Going it Alone: A Step by Step Guide to Freelancing as a Photographer
How to Become a Freelance Photographer
Think you’re finally ready to take on the world as a freelance photographer? Follow our eight-point plan for launching your career as a lone-sword in the cut-throat world of photography and you’ll be sure to hit the ground running.
1. Fix a daily routine and stick to it
Freelancing is not a synonym for sleeping late, watching daytime TV or procrastinating on Facebook. As a freelance photographer there is always work to be done. Plan your daily working hours, and conduct your social life outside of them!
2. Get your web presence locked down
It almost goes without saying, but if you don’t already have a dedicated website (or perhaps even several, if you offer different services) and a strong social medial presence then you are not ready for the world of freelancing. The internet is your window-display and likely where you will find most new business. Make sure you have done everything you can to promote your photography online.
3. Get your books in order and pay your taxes
As a freelancer, an accountant is essential rather than a luxury. When you’re just starting out and not generating a huge amount of income it may be tempting to deal with this side of things yourself, but unless you really know what you’re doing it’s not worth the risk of attracting the ire of the tax authorities by messing up your returns.
Find an accountant that specializes in working with freelance creatives, ideally photographers. An accountant that understands your line of work – and thus knows the relevant loopholes and deductions – will actually save you a lotof money in the long run.
Conversely, an accountant who has only ever dealt with real-estate agents or electricians will potentially make your life total misery.
4. Consider getting an Agent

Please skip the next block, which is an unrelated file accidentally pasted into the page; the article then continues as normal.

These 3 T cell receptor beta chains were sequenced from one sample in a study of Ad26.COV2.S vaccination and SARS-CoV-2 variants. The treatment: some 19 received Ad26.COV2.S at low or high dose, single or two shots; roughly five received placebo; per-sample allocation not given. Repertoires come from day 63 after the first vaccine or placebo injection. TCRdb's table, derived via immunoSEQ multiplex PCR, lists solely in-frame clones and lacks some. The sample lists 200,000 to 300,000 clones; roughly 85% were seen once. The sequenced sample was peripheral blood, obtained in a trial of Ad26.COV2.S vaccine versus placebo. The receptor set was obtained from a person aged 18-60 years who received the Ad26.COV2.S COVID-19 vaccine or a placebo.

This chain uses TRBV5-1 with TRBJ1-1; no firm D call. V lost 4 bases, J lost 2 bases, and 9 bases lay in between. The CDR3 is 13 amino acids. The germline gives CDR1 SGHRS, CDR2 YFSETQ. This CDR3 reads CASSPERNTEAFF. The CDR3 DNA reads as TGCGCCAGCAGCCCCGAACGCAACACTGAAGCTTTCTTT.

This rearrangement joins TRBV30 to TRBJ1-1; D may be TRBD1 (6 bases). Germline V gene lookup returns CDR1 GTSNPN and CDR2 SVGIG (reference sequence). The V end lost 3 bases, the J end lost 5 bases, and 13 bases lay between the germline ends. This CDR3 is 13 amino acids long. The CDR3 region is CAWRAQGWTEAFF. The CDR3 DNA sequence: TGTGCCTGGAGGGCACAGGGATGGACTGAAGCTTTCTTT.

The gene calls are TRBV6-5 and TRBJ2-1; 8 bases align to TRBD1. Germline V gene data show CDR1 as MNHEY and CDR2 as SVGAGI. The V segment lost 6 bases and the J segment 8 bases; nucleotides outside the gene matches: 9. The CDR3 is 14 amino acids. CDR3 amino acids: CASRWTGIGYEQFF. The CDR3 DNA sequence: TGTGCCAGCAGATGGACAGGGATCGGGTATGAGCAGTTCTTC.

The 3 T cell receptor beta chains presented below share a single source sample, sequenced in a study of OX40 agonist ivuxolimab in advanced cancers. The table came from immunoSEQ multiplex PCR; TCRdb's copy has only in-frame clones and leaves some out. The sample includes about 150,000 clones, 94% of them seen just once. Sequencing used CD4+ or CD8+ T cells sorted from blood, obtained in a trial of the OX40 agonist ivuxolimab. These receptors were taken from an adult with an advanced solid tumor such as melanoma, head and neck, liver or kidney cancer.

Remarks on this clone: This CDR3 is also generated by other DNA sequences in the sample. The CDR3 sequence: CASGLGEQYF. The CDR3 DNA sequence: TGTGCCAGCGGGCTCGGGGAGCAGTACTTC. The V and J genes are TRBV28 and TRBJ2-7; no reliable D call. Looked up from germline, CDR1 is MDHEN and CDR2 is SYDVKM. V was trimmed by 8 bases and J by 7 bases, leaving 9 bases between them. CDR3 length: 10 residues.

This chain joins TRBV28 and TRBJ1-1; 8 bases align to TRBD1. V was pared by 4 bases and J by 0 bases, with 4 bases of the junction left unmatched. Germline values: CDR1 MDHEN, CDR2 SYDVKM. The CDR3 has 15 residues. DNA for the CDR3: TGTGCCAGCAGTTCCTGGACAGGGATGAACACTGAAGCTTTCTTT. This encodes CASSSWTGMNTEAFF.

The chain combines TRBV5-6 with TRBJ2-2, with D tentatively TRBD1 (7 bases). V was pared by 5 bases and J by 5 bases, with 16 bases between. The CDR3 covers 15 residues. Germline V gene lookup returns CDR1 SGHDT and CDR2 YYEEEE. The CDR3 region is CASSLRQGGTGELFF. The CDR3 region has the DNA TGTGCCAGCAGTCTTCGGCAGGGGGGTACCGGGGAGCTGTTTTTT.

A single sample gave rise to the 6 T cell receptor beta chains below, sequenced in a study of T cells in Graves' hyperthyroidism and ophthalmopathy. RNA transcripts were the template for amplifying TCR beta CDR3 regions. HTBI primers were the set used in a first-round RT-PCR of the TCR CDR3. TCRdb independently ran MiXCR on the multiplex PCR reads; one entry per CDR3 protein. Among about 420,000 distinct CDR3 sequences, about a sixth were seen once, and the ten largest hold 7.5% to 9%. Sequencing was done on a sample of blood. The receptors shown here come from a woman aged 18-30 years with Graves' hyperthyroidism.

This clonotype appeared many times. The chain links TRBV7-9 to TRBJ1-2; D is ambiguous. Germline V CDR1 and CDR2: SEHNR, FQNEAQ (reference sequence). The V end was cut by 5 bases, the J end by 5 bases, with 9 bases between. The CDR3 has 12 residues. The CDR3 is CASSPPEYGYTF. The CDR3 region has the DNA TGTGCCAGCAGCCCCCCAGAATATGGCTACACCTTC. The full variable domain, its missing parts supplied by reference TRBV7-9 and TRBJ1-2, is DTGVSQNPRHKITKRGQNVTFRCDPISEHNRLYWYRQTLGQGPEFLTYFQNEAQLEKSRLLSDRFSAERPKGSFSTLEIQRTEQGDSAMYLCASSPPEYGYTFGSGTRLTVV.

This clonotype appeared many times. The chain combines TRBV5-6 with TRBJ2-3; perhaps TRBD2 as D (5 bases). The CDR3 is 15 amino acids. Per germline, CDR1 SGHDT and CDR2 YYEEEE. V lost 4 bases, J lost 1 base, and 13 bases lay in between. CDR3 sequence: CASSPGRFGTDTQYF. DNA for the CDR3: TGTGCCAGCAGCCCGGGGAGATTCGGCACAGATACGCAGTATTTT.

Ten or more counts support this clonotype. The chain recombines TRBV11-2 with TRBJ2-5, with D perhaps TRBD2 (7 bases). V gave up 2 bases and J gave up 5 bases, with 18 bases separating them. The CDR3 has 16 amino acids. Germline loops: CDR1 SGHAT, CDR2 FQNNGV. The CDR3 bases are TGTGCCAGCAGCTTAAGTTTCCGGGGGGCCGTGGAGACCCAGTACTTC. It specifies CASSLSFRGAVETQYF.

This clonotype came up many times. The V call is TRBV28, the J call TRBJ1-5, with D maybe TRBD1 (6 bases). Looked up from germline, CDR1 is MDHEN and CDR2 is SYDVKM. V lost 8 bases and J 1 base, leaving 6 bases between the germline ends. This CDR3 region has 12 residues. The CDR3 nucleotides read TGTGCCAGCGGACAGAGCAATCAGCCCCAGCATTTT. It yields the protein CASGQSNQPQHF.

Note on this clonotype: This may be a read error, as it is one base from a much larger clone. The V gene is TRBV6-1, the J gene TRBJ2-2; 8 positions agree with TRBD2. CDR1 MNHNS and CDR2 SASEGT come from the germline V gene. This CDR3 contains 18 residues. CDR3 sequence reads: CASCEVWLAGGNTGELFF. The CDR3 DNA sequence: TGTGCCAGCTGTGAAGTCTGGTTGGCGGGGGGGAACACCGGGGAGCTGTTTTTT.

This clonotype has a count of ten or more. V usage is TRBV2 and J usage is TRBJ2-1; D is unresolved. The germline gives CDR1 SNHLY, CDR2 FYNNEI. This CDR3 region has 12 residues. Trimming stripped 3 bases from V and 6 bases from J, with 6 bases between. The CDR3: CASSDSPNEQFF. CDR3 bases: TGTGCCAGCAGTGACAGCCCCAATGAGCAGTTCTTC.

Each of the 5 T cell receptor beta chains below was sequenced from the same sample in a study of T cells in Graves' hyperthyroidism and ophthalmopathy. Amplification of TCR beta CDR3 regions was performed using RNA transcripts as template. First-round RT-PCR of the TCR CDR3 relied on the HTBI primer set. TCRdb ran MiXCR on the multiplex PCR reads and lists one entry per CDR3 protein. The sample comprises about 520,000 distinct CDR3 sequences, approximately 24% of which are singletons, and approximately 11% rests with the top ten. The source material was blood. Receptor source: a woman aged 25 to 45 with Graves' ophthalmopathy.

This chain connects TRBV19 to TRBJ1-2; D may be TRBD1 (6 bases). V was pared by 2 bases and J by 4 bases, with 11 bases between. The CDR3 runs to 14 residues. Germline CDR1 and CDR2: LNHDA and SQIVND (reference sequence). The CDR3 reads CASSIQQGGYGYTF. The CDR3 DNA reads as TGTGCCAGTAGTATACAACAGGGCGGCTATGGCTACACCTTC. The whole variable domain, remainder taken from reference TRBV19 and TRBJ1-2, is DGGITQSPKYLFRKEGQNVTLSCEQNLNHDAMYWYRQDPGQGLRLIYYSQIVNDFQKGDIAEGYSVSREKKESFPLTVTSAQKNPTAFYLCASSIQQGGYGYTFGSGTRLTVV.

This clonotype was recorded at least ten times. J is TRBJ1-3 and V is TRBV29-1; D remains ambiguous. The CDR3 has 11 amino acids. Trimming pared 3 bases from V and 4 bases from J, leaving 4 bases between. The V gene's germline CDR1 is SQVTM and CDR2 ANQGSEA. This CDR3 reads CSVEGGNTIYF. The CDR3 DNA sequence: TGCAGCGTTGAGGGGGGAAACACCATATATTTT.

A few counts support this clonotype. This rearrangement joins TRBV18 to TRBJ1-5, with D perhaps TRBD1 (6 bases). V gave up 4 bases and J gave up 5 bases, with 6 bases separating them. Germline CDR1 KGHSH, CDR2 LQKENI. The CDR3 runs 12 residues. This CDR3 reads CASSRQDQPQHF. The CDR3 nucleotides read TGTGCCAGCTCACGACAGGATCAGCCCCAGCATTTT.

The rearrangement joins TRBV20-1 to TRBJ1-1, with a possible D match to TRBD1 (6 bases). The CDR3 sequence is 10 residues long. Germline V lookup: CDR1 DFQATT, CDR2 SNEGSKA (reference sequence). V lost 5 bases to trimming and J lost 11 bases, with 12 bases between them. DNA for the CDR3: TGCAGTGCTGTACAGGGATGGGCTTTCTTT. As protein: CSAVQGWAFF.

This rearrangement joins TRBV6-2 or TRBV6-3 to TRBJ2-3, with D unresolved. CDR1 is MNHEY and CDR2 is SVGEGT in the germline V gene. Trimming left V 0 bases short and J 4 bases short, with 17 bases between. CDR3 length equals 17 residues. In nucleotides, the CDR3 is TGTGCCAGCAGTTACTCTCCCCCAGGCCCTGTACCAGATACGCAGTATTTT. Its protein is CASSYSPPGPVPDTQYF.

An agent is not for everyone, but depending on your line of work, and how busy you are, they can easily repay their percentage-fee several times over.
Firstly though, it’s important to clear up a popular misconception about photographers’ agents. Some people sign up with an agent and then complain that the agent isn’t getting them any jobs. That’s not how it works. If you aren’t already working semi-regularly prior to being represented, then signing on with an agent is unlikely to change this situation.
In fact, if you aren’t already working then an agent is highly unlikely to be interested in taking you on in the first place.
What an agent can do is allow you to take on more jobs by handling the logistical and marketing side of things, leaving you free to just get on with shooting. Many photographers consider this to be a luxury that’s well worth paying out a chunk of their fees for.
5. Figure out a Plan B
Getting up and running at the beginning can take months, if not years. What are you going to live on in the meantime? Do you have savings, or a part-time job, that will see you through until your business really starts rolling? Ignore this factor and you risk going under before you’ve even started.
6. Service your equipment
Cameras, lights, computer, phone, car: these are the tools of your trade and you need to be sure that you can count on every one of them to deliver, every time. Consider investing in a back-up of the most essential items. Screw up with a client once and you won’t get called again.
7. Get out there and meet people
As essential as social media has become, hermits don’t get jobs. Show your work to the people who count; talk to anyone and everyone; go to trade events; work your contacts; call in favors. Are there organizations relevant to your particular line of work that you can join? Not only might these offer resources for finding work but also legal support and advice.
As a freelancer you need a team. Consider collaborating with other creatives (stylists, make-up artists, models, producers etc.) who are also starting out. Shooting test projects together can be a good opportunity for everyone involved to build up their portfolios while at the same time forging relationships and contacts to call on for future jobs.
However, be wary of working on what are essentially commissioned jobs for free or below rate with the promise of further fully-paid commissions in the future: in reality you’ll forever be seen as ‘the cheap photographer’ and the real jobs will mysteriously never materialize. Work for free by all means, but make sure that there’s genuinely tangible benefit in it for you – not just some vague promise of future remuneration that will likely remain unfulfilled.
With so many photographers out there all vying to score the same opportunities it takes great dedication, willpower and careful organization to make it as a freelancer today. But by following the important steps above you’ll already be halfway to the winning post.
Have you already made the leap into the world of freelance photography? Let us know your tips for softening the landing.
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